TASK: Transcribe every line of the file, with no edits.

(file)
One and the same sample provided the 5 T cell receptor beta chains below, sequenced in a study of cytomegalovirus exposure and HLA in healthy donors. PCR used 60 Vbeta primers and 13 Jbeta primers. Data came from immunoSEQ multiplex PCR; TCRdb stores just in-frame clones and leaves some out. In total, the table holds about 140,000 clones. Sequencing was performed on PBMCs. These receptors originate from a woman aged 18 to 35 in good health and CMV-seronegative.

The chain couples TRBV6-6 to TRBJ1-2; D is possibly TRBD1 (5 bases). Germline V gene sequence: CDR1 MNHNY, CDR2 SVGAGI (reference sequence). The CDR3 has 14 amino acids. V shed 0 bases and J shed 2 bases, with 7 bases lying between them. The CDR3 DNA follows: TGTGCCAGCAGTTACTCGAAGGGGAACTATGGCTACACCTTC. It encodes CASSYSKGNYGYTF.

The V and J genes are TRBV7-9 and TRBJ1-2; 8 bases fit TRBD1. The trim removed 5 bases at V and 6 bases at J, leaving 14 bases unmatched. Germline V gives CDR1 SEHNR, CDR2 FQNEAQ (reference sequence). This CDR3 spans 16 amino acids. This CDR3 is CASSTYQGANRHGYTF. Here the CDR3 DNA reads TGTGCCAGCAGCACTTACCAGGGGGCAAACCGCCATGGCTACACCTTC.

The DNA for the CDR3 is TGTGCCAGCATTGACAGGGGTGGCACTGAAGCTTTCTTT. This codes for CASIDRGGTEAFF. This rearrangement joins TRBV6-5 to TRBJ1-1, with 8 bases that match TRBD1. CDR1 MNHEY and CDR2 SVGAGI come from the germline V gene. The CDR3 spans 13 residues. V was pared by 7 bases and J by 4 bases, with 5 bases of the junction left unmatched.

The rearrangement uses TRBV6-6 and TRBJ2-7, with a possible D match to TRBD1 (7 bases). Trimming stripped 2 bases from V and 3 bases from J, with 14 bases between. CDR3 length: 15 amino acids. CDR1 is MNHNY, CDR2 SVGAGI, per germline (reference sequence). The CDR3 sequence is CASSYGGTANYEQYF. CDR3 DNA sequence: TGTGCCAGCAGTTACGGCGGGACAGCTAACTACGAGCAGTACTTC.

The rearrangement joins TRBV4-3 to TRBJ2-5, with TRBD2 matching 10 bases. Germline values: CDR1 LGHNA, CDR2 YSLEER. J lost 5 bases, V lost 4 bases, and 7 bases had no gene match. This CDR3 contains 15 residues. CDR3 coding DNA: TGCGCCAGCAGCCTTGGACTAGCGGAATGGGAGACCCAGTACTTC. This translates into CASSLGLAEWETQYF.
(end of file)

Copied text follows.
One and the same sample provided the 5 T cell receptor beta chains below, sequenced in a study of cytomegalovirus exposure and HLA in healthy donors. PCR used 60 Vbeta primers and 13 Jbeta primers. Data came from immunoSEQ multiplex PCR; TCRdb stores just in-frame clones and leaves some out. In total, the table holds about 140,000 clones. Sequencing was performed on PBMCs. These receptors originate from a woman aged 18 to 35 in good health and CMV-seronegative.

The chain couples TRBV6-6 to TRBJ1-2; D is possibly TRBD1 (5 bases). Germline V gene sequence: CDR1 MNHNY, CDR2 SVGAGI (reference sequence). The CDR3 has 14 amino acids. V shed 0 bases and J shed 2 bases, with 7 bases lying between them. The CDR3 DNA follows: TGTGCCAGCAGTTACTCGAAGGGGAACTATGGCTACACCTTC. It encodes CASSYSKGNYGYTF.

The V and J genes are TRBV7-9 and TRBJ1-2; 8 bases fit TRBD1. The trim removed 5 bases at V and 6 bases at J, leaving 14 bases unmatched. Germline V gives CDR1 SEHNR, CDR2 FQNEAQ (reference sequence). This CDR3 spans 16 amino acids. This CDR3 is CASSTYQGANRHGYTF. Here the CDR3 DNA reads TGTGCCAGCAGCACTTACCAGGGGGCAAACCGCCATGGCTACACCTTC.

The DNA for the CDR3 is TGTGCCAGCATTGACAGGGGTGGCACTGAAGCTTTCTTT. This codes for CASIDRGGTEAFF. This rearrangement joins TRBV6-5 to TRBJ1-1, with 8 bases that match TRBD1. CDR1 MNHEY and CDR2 SVGAGI come from the germline V gene. The CDR3 spans 13 residues. V was pared by 7 bases and J by 4 bases, with 5 bases of the junction left unmatched.

The rearrangement uses TRBV6-6 and TRBJ2-7, with a possible D match to TRBD1 (7 bases). Trimming stripped 2 bases from V and 3 bases from J, with 14 bases between. CDR3 length: 15 amino acids. CDR1 is MNHNY, CDR2 SVGAGI, per germline (reference sequence). The CDR3 sequence is CASSYGGTANYEQYF. CDR3 DNA sequence: TGTGCCAGCAGTTACGGCGGGACAGCTAACTACGAGCAGTACTTC.

The rearrangement joins TRBV4-3 to TRBJ2-5, with TRBD2 matching 10 bases. Germline values: CDR1 LGHNA, CDR2 YSLEER. J lost 5 bases, V lost 4 bases, and 7 bases had no gene match. This CDR3 contains 15 residues. CDR3 coding DNA: TGCGCCAGCAGCCTTGGACTAGCGGAATGGGAGACCCAGTACTTC. This translates into CASSLGLAEWETQYF.